A Bromley homeowner who goes to sleep every night in a potential firetrap has described the financial, mental and legal misery of the dangerous cladding scandal.

Ritu Saha, a first-time buyer in a high rise with Grenfell-type cladding, said she has "spent eight years of my hard-earned money down the toilet" and is essentially living "hand-to-mouth" as she struggles to pay expensive temporary safety measures.

The university administrator, who lives on the top floor of the Northpoint building, said: "It's very heartbreaking to see that such a disaster happened three years ago and so little progress has been made to make buildings safe.

"It takes such a toll on your mental health to find out that the place you're living in is unsafe and that a fire from the bottom can spread to the 10th floor, where I am, in seven minutes flat.

"I have seven minutes to get out in the middle of the night through smoke-filled corridors. The pressure of that is huge."

Ms Saha co-founded the campaigning UK Cladding Action Group to join homeowners in similar unfortunate situations together to get redress from the Government.

She said her building is coated in a mix of combustible aluminium composite material, similar to the kind used on Grenfell Tower, and the flammable high pressure laminate material, which is made of paper and resin.

To date, the Government has made a total of £1.6 billion available to remove different types of unsafe cladding on high-rises.

But Ms Saha said the amount was "paltry" and there is "so much bureaucracy" involved in getting access to the funds.

The 44-year-old said residents in her 57-flat block face paying up to £75,000 each if they cannot secure Government money.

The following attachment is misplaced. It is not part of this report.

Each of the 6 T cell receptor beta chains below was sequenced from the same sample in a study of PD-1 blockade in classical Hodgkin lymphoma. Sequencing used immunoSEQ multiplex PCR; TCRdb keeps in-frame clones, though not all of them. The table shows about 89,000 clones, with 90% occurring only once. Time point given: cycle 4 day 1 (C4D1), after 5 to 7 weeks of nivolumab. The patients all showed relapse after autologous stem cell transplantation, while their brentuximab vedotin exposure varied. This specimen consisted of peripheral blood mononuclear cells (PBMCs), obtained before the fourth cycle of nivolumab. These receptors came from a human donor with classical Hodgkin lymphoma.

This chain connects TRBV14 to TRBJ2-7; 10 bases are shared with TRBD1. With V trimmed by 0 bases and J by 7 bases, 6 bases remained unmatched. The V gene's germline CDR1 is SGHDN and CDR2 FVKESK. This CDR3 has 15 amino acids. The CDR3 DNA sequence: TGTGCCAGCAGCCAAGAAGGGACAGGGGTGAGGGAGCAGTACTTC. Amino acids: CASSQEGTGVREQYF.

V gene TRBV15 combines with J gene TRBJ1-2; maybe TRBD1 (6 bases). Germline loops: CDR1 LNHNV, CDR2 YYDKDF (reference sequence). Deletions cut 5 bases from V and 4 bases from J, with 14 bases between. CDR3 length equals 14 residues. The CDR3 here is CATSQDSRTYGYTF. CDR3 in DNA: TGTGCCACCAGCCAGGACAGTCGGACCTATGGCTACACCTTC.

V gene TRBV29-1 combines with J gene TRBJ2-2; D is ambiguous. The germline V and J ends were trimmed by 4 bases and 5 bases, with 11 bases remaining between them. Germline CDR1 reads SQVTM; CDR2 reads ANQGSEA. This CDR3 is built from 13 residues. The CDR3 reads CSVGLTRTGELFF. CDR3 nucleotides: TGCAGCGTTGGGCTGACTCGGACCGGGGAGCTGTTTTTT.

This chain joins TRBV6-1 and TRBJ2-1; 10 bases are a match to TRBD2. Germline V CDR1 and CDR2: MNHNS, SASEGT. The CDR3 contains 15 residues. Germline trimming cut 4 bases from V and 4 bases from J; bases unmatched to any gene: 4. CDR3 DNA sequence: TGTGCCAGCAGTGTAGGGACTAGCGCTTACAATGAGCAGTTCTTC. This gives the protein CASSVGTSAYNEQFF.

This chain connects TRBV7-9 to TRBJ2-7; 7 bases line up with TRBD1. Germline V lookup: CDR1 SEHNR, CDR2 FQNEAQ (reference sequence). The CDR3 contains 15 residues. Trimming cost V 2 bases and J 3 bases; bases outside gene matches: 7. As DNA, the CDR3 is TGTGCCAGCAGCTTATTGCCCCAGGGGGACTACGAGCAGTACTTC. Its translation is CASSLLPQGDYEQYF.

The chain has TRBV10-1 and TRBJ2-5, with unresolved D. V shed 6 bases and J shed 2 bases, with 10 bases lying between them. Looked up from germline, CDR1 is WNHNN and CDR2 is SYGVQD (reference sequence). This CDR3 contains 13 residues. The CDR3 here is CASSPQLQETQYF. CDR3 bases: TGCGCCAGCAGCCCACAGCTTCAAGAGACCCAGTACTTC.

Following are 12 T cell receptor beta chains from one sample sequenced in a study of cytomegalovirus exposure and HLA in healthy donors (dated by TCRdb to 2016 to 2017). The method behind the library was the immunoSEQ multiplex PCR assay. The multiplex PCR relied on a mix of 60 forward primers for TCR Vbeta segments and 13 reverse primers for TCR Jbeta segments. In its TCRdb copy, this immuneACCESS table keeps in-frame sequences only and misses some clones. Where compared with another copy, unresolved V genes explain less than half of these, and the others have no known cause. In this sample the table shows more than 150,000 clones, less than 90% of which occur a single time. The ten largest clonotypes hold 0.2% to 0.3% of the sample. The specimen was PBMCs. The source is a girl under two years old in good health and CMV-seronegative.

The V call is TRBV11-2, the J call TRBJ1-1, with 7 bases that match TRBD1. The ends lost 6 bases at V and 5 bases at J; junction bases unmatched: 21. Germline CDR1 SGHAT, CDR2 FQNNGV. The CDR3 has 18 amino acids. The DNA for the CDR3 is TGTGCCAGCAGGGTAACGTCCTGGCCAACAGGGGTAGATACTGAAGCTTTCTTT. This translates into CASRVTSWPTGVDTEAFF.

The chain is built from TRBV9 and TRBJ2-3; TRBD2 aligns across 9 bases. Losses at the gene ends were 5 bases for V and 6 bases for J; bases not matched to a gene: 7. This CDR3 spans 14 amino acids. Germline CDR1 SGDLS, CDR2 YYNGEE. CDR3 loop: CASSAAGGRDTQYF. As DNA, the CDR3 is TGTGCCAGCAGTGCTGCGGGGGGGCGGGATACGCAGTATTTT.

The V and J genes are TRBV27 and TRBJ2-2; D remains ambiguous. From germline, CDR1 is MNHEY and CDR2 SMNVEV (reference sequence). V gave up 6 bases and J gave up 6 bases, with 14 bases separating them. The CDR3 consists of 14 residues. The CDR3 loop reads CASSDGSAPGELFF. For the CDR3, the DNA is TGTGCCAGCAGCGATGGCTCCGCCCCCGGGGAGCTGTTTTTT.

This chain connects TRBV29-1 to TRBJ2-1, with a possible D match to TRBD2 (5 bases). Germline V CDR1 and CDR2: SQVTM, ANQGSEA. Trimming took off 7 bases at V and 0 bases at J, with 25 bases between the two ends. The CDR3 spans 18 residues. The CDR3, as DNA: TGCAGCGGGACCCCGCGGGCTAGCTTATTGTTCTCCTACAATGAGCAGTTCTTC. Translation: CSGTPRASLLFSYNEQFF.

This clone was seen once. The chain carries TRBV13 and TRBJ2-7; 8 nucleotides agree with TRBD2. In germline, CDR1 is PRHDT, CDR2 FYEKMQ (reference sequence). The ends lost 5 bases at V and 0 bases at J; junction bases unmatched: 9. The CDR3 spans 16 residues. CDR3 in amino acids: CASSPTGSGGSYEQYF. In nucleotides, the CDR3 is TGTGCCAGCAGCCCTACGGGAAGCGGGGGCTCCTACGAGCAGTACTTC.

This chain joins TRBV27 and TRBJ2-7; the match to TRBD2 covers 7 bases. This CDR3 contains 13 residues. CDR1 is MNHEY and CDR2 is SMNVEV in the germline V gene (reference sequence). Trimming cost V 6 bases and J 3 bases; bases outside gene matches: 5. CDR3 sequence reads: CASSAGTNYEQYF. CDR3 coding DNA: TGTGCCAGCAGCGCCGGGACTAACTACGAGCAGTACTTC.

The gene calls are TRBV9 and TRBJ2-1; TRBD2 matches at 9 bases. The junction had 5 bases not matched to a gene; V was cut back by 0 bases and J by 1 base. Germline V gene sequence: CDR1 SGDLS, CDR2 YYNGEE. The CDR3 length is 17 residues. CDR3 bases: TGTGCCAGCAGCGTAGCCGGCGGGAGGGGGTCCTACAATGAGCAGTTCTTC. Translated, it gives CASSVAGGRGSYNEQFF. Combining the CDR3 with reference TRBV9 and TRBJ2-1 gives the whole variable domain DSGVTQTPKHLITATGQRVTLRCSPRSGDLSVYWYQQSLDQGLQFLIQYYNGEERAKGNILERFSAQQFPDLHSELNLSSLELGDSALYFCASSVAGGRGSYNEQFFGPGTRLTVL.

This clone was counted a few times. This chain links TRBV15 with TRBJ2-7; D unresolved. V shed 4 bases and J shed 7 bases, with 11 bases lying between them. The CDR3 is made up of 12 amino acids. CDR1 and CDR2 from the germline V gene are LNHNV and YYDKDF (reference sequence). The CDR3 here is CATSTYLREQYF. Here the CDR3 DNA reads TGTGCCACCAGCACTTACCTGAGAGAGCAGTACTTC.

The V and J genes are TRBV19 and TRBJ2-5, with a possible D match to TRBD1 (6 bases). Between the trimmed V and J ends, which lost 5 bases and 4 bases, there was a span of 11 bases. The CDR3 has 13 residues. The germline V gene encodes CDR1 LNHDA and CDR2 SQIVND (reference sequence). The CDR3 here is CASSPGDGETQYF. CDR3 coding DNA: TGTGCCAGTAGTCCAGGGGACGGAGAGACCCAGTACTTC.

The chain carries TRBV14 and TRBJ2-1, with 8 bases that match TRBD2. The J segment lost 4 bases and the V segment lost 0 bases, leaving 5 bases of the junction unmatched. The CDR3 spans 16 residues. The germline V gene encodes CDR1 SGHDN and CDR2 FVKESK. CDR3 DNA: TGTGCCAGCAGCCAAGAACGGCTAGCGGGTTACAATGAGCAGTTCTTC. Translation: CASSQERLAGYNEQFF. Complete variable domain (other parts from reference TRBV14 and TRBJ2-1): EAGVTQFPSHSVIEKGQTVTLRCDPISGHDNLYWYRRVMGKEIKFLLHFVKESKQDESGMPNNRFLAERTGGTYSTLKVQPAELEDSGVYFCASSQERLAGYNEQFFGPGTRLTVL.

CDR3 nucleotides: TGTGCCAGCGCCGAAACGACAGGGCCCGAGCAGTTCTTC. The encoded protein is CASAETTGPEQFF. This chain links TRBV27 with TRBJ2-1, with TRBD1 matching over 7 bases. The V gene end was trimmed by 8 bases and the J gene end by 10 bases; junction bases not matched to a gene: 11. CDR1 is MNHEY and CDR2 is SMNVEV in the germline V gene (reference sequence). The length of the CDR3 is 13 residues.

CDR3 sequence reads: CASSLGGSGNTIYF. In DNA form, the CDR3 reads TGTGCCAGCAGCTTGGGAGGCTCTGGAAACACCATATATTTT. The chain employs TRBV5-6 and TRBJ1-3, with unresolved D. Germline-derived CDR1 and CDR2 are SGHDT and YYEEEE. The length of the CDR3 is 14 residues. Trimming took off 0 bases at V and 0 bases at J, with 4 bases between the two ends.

She also described being saddled with a £13,700 bill for a 24-hour fire warden in her block and her building insurance premium more than doubling this year.

The Goverment's new £1 billion fund to remove non-ACM cladding is open for applications until July 31, and will be allocated on a "first come, first served" basis.

But Ms Saha went on: "Every day we've got new people contacting us saying 'I've just found out my building has unsafe cladding'.

"Three years on from Grenfell why have they just now found out? Surely the Government should have done more to find out themselves. These people have been living with a false sense of security.

"It is shocking they are taking a 'first come, first served' approach to the safety of human beings.

"A fire can break out at any time and prove to be catastrophic."

Lamenting a lack of public understanding of the issue, she said: "Imagine the uproar if bricks in Victorian houses were deemed unsafe and everyone had to remove them at their own cost and build their houses again.

"That's the situation we're in.

"The only thing we can say right now is that it's not the fault of the residents. Yet we're the ones bearing the financial, mental and legal burden."

A Government spokesman said: "The safety of residents is our top priority and since the Grenfell Tower fire we have worked tirelessly with councils to identify buildings at risk and ensure they are made safe.

"We are providing £1.6 billion for the removal and replacement of unsafe cladding from high-rise buildings and are bringing forward the biggest legislative changes in a generation to provide further enforcement powers against those who do not comply with the law and ensuring that residents' safety is at the heart of the construction process.

"Building owners have a legal responsibility to keep their residents safe and whilst we have seen positive action from some, we are clear that more needs to be done to protect their tenants."